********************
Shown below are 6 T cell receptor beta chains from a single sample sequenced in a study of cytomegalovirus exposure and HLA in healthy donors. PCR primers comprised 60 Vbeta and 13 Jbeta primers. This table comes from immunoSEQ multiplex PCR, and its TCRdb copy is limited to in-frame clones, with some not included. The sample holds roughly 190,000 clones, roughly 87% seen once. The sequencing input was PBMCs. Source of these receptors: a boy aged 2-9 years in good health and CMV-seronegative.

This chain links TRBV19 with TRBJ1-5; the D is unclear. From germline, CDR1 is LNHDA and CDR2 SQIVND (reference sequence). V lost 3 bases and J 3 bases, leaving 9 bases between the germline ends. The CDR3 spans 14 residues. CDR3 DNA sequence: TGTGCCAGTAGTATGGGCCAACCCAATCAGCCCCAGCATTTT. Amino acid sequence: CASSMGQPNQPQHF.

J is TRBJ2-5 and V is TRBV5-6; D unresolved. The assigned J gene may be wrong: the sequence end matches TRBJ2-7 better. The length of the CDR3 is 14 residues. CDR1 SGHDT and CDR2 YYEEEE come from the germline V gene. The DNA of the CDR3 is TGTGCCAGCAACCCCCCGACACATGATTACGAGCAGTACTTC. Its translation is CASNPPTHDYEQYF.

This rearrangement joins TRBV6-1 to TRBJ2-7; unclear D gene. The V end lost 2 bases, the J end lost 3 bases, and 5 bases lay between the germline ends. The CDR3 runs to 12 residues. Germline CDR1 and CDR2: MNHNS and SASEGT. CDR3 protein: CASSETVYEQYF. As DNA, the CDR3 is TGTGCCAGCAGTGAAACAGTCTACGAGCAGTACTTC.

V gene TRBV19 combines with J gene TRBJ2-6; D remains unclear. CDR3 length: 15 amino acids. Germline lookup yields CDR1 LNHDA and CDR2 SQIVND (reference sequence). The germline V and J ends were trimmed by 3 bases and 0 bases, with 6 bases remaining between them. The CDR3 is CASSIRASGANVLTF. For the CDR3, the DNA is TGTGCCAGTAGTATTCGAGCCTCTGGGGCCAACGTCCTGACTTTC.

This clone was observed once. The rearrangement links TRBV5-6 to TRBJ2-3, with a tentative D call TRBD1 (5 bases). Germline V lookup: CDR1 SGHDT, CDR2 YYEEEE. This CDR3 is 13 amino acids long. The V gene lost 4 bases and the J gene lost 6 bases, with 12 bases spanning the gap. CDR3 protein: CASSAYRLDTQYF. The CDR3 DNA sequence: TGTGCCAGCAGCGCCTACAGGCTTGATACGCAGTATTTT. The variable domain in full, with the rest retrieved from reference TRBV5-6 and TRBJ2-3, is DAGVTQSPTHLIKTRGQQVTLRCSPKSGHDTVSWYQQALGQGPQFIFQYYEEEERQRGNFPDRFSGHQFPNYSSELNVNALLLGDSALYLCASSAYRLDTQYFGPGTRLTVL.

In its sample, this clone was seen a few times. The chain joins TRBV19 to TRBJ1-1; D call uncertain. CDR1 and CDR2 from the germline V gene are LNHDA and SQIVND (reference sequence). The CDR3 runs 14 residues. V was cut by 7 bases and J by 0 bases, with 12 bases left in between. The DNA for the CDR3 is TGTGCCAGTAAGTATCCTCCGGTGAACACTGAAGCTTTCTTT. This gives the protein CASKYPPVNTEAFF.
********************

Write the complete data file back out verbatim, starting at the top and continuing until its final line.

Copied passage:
Shown below are 6 T cell receptor beta chains from a single sample sequenced in a study of cytomegalovirus exposure and HLA in healthy donors. PCR primers comprised 60 Vbeta and 13 Jbeta primers. This table comes from immunoSEQ multiplex PCR, and its TCRdb copy is limited to in-frame clones, with some not included. The sample holds roughly 190,000 clones, roughly 87% seen once. The sequencing input was PBMCs. Source of these receptors: a boy aged 2-9 years in good health and CMV-seronegative.

This chain links TRBV19 with TRBJ1-5; the D is unclear. From germline, CDR1 is LNHDA and CDR2 SQIVND (reference sequence). V lost 3 bases and J 3 bases, leaving 9 bases between the germline ends. The CDR3 spans 14 residues. CDR3 DNA sequence: TGTGCCAGTAGTATGGGCCAACCCAATCAGCCCCAGCATTTT. Amino acid sequence: CASSMGQPNQPQHF.

J is TRBJ2-5 and V is TRBV5-6; D unresolved. The assigned J gene may be wrong: the sequence end matches TRBJ2-7 better. The length of the CDR3 is 14 residues. CDR1 SGHDT and CDR2 YYEEEE come from the germline V gene. The DNA of the CDR3 is TGTGCCAGCAACCCCCCGACACATGATTACGAGCAGTACTTC. Its translation is CASNPPTHDYEQYF.

This rearrangement joins TRBV6-1 to TRBJ2-7; unclear D gene. The V end lost 2 bases, the J end lost 3 bases, and 5 bases lay between the germline ends. The CDR3 runs to 12 residues. Germline CDR1 and CDR2: MNHNS and SASEGT. CDR3 protein: CASSETVYEQYF. As DNA, the CDR3 is TGTGCCAGCAGTGAAACAGTCTACGAGCAGTACTTC.

V gene TRBV19 combines with J gene TRBJ2-6; D remains unclear. CDR3 length: 15 amino acids. Germline lookup yields CDR1 LNHDA and CDR2 SQIVND (reference sequence). The germline V and J ends were trimmed by 3 bases and 0 bases, with 6 bases remaining between them. The CDR3 is CASSIRASGANVLTF. For the CDR3, the DNA is TGTGCCAGTAGTATTCGAGCCTCTGGGGCCAACGTCCTGACTTTC.

This clone was observed once. The rearrangement links TRBV5-6 to TRBJ2-3, with a tentative D call TRBD1 (5 bases). Germline V lookup: CDR1 SGHDT, CDR2 YYEEEE. This CDR3 is 13 amino acids long. The V gene lost 4 bases and the J gene lost 6 bases, with 12 bases spanning the gap. CDR3 protein: CASSAYRLDTQYF. The CDR3 DNA sequence: TGTGCCAGCAGCGCCTACAGGCTTGATACGCAGTATTTT. The variable domain in full, with the rest retrieved from reference TRBV5-6 and TRBJ2-3, is DAGVTQSPTHLIKTRGQQVTLRCSPKSGHDTVSWYQQALGQGPQFIFQYYEEEERQRGNFPDRFSGHQFPNYSSELNVNALLLGDSALYLCASSAYRLDTQYFGPGTRLTVL.

In its sample, this clone was seen a few times. The chain joins TRBV19 to TRBJ1-1; D call uncertain. CDR1 and CDR2 from the germline V gene are LNHDA and SQIVND (reference sequence). The CDR3 runs 14 residues. V was cut by 7 bases and J by 0 bases, with 12 bases left in between. The DNA for the CDR3 is TGTGCCAGTAAGTATCCTCCGGTGAACACTGAAGCTTTCTTT. This gives the protein CASKYPPVNTEAFF.